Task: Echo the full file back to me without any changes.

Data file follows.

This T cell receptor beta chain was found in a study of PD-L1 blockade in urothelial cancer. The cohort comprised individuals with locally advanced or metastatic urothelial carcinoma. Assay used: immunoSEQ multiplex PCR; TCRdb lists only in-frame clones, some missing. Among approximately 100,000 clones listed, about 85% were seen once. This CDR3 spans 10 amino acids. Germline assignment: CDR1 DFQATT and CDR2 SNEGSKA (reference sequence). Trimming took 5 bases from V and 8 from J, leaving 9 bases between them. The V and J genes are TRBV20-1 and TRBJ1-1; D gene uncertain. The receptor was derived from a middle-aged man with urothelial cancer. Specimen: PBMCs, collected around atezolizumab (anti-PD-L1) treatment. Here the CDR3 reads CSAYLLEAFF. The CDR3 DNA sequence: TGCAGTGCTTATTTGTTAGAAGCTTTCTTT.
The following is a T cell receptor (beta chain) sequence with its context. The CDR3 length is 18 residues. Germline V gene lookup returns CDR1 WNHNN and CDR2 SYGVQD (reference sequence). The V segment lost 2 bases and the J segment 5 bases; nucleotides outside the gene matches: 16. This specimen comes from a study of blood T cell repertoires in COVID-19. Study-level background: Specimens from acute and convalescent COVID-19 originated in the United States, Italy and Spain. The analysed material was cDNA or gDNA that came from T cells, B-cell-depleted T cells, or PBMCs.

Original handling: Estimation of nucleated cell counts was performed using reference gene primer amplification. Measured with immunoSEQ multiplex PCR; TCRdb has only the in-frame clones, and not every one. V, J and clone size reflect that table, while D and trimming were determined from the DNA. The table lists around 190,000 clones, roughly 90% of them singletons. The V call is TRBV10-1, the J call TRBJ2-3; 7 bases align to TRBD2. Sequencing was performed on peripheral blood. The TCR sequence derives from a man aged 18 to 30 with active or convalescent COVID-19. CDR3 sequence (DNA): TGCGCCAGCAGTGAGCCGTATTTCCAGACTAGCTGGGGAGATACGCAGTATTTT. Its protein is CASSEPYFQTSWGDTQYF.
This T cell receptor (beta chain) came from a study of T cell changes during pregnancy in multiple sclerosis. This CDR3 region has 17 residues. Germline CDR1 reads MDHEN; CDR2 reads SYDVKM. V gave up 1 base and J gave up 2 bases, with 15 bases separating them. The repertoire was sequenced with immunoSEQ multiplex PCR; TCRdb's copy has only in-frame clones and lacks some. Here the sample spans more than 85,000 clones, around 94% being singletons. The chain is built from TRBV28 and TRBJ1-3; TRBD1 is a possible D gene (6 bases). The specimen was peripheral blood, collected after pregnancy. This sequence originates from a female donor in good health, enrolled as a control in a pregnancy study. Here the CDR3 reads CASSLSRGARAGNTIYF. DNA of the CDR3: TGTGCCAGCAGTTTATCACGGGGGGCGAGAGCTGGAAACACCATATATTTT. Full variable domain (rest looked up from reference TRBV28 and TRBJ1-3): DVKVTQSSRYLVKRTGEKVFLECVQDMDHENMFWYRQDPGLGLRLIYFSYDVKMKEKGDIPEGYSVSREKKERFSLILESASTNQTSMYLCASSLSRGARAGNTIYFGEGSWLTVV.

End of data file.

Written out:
This T cell receptor beta chain was found in a study of PD-L1 blockade in urothelial cancer. The cohort comprised individuals with locally advanced or metastatic urothelial carcinoma. Assay used: immunoSEQ multiplex PCR; TCRdb lists only in-frame clones, some missing. Among approximately 100,000 clones listed, about 85% were seen once. This CDR3 spans 10 amino acids. Germline assignment: CDR1 DFQATT and CDR2 SNEGSKA (reference sequence). Trimming took 5 bases from V and 8 from J, leaving 9 bases between them. The V and J genes are TRBV20-1 and TRBJ1-1; D gene uncertain. The receptor was derived from a middle-aged man with urothelial cancer. Specimen: PBMCs, collected around atezolizumab (anti-PD-L1) treatment. Here the CDR3 reads CSAYLLEAFF. The CDR3 DNA sequence: TGCAGTGCTTATTTGTTAGAAGCTTTCTTT.
The following is a T cell receptor (beta chain) sequence with its context. The CDR3 length is 18 residues. Germline V gene lookup returns CDR1 WNHNN and CDR2 SYGVQD (reference sequence). The V segment lost 2 bases and the J segment 5 bases; nucleotides outside the gene matches: 16. This specimen comes from a study of blood T cell repertoires in COVID-19. Study-level background: Specimens from acute and convalescent COVID-19 originated in the United States, Italy and Spain. The analysed material was cDNA or gDNA that came from T cells, B-cell-depleted T cells, or PBMCs.

Original handling: Estimation of nucleated cell counts was performed using reference gene primer amplification. Measured with immunoSEQ multiplex PCR; TCRdb has only the in-frame clones, and not every one. V, J and clone size reflect that table, while D and trimming were determined from the DNA. The table lists around 190,000 clones, roughly 90% of them singletons. The V call is TRBV10-1, the J call TRBJ2-3; 7 bases align to TRBD2. Sequencing was performed on peripheral blood. The TCR sequence derives from a man aged 18 to 30 with active or convalescent COVID-19. CDR3 sequence (DNA): TGCGCCAGCAGTGAGCCGTATTTCCAGACTAGCTGGGGAGATACGCAGTATTTT. Its protein is CASSEPYFQTSWGDTQYF.
This T cell receptor (beta chain) came from a study of T cell changes during pregnancy in multiple sclerosis. This CDR3 region has 17 residues. Germline CDR1 reads MDHEN; CDR2 reads SYDVKM. V gave up 1 base and J gave up 2 bases, with 15 bases separating them. The repertoire was sequenced with immunoSEQ multiplex PCR; TCRdb's copy has only in-frame clones and lacks some. Here the sample spans more than 85,000 clones, around 94% being singletons. The chain is built from TRBV28 and TRBJ1-3; TRBD1 is a possible D gene (6 bases). The specimen was peripheral blood, collected after pregnancy. This sequence originates from a female donor in good health, enrolled as a control in a pregnancy study. Here the CDR3 reads CASSLSRGARAGNTIYF. DNA of the CDR3: TGTGCCAGCAGTTTATCACGGGGGGCGAGAGCTGGAAACACCATATATTTT. Full variable domain (rest looked up from reference TRBV28 and TRBJ1-3): DVKVTQSSRYLVKRTGEKVFLECVQDMDHENMFWYRQDPGLGLRLIYFSYDVKMKEKGDIPEGYSVSREKKERFSLILESASTNQTSMYLCASSLSRGARAGNTIYFGEGSWLTVV.